When a project is opened in the IDE for the first time, the user will be asked whether they trust the project or not. If the user chooses to preview the project in the safe mode, no potentially dangerous feature can be executed automatically or unexpectedly.
A plugin can check whether the project is trusted via the Kotlin extension method
Project.isTrusted() or from Java via static method
A project opened in the safe mode can become trusted afterward: either the user can click on the Trust Project link in the notification panel shown on top of the editor, or the state can be changed programmatically, for instance, if the user invokes a dangerous action, and that action proposes to switch to the Trusted mode.
Therefore, a plugin can subscribe to changes of the trusted state via application-level listener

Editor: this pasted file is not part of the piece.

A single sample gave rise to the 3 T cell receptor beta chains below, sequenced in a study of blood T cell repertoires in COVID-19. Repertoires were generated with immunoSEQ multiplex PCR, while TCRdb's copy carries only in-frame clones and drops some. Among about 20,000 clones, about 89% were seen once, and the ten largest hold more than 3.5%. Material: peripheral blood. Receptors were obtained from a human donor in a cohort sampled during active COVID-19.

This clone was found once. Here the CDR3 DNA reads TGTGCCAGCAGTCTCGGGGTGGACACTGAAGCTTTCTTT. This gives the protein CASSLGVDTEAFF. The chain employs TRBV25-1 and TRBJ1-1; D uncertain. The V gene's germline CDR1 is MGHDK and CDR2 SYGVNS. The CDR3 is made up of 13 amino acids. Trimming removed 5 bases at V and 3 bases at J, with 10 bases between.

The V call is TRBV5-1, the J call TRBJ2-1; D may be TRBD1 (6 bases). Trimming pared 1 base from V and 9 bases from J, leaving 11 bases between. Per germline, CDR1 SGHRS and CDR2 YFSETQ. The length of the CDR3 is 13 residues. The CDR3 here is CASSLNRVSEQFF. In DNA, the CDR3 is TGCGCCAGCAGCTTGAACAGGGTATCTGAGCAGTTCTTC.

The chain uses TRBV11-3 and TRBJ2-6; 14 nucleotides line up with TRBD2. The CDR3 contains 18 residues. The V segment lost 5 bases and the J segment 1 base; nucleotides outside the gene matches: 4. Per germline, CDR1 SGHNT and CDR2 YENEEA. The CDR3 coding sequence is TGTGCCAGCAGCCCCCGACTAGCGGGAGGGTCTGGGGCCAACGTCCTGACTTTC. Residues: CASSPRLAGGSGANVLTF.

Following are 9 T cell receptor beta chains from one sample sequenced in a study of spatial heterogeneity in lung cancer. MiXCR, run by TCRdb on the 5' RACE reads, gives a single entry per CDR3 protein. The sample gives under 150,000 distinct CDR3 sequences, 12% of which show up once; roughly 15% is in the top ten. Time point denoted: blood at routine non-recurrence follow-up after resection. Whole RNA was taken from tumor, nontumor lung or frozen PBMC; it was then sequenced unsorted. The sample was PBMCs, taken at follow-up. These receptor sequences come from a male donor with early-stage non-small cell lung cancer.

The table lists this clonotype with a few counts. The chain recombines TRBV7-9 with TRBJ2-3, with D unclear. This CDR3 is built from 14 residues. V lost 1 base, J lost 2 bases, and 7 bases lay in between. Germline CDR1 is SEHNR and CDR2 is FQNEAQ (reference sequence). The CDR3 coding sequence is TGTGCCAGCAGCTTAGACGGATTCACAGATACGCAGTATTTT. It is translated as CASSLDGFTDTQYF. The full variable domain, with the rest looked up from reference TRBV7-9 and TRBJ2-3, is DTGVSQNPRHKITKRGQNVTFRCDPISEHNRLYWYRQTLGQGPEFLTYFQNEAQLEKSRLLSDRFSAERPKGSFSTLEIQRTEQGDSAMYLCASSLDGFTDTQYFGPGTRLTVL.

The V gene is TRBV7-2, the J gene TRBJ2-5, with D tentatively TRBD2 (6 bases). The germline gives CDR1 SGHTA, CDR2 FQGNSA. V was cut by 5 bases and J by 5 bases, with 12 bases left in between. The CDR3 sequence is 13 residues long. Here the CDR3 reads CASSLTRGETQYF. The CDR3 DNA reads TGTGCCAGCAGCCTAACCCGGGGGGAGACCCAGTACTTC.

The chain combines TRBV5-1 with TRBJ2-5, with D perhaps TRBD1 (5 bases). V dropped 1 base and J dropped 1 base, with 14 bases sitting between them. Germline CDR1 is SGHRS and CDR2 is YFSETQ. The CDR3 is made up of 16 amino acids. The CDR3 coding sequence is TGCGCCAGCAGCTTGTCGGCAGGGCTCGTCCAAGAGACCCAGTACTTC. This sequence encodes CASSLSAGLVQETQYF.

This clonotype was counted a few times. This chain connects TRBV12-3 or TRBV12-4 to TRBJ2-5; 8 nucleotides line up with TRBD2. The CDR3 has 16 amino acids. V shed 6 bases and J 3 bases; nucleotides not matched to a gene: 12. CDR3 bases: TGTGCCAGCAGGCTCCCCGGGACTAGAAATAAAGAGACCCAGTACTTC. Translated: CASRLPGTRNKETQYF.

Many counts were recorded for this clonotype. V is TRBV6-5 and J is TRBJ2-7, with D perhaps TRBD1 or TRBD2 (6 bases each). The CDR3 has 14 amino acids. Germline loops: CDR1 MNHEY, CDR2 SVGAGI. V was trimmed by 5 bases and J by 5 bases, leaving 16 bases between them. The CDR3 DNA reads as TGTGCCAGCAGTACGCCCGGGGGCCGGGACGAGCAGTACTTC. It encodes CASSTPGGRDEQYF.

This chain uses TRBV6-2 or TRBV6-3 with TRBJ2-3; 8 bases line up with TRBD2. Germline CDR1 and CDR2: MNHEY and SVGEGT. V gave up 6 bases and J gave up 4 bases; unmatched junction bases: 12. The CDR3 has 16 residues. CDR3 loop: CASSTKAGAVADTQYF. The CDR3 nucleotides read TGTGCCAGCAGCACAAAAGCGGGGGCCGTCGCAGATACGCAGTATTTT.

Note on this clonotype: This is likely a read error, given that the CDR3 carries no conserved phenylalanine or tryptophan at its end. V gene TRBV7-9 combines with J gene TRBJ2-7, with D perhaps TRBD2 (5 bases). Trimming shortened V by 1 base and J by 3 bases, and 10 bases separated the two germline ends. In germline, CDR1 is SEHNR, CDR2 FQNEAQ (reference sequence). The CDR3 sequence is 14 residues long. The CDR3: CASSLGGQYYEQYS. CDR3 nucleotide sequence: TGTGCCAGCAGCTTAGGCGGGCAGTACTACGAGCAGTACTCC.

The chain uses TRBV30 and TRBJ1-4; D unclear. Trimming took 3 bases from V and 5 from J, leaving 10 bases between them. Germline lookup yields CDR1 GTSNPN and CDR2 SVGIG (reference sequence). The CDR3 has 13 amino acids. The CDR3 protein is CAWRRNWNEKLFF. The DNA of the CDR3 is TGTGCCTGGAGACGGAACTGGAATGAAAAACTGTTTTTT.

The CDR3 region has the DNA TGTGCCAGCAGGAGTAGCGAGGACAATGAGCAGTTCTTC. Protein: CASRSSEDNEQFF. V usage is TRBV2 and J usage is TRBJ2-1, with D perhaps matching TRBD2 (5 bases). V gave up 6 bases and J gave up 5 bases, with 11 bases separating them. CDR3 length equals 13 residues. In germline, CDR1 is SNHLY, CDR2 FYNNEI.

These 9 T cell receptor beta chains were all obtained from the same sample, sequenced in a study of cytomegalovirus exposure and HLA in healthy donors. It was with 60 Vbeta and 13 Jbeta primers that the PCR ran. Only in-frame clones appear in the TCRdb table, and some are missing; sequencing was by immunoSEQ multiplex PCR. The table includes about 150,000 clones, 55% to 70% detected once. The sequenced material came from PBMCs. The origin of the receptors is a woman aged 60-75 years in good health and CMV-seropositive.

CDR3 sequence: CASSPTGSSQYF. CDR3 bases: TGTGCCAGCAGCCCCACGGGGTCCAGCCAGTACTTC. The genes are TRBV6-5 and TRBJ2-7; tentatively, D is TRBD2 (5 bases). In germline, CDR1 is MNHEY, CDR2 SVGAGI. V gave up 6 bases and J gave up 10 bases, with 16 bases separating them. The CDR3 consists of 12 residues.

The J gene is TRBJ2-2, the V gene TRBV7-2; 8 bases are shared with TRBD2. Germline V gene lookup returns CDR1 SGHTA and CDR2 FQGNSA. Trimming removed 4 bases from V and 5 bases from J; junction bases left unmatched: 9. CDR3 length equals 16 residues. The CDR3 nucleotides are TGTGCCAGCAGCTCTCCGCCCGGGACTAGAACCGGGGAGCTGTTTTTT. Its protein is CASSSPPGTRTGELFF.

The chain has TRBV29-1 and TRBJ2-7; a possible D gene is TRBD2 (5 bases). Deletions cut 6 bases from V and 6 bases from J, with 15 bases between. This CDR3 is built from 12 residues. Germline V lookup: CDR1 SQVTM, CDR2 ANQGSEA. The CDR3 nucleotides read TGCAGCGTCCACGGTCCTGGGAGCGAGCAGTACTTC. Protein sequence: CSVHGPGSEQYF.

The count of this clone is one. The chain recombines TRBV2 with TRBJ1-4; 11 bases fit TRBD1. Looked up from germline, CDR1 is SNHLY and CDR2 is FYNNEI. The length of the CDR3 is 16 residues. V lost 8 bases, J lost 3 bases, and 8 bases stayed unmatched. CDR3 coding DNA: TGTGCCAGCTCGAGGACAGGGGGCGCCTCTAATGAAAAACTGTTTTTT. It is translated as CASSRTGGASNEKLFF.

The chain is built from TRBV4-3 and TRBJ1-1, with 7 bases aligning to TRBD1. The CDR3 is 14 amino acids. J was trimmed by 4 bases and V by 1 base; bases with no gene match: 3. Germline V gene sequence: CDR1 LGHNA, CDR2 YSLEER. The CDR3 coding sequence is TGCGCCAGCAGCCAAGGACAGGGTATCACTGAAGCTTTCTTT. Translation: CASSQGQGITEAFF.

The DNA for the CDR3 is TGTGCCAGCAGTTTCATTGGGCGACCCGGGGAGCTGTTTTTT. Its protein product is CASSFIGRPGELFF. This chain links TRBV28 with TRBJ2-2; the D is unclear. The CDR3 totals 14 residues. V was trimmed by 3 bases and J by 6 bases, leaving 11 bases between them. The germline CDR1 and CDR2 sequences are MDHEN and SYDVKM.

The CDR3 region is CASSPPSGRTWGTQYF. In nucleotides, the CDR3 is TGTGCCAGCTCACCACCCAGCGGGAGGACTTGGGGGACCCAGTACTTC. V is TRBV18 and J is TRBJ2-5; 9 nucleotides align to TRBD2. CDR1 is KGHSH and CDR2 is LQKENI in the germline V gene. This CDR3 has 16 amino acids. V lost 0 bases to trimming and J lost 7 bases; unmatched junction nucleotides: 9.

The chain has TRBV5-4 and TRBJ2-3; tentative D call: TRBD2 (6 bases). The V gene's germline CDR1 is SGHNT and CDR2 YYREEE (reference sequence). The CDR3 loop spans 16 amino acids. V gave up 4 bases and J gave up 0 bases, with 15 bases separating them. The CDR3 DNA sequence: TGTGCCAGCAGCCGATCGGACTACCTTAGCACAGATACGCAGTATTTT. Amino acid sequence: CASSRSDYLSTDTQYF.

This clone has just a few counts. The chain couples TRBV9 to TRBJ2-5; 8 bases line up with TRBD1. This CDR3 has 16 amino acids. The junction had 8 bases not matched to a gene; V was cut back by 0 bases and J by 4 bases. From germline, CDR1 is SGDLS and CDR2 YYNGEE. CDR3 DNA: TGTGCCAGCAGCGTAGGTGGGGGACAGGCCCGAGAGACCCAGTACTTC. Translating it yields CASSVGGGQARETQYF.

TrustStateListener to switch on a feature that was disabled in the safe mode. To do it the plugin should implement
TrustStateListener.onProjectTrusted(). Or better, use one of
TrustedProjects.whenProjectTrusted() helper methods accepting a lambda, one for Kotlin and another for Java.
Is the feature dangerous?
Suppose the feature can potentially execute malicious code, and it is not obvious that this code is going to be executed. In that case, this feature has to be disabled in the safe mode, and enabling it has to be protected via a confirmation.
It is not obvious that opening a folder in the IDE can execute build.gradle, which in turn can call a malicious code located inside the project => the Gradle import is disabled in the safe mode.
It is obvious that running or debugging the source code can execute malicious code => it is not necessary to wrap this action with a confirmation.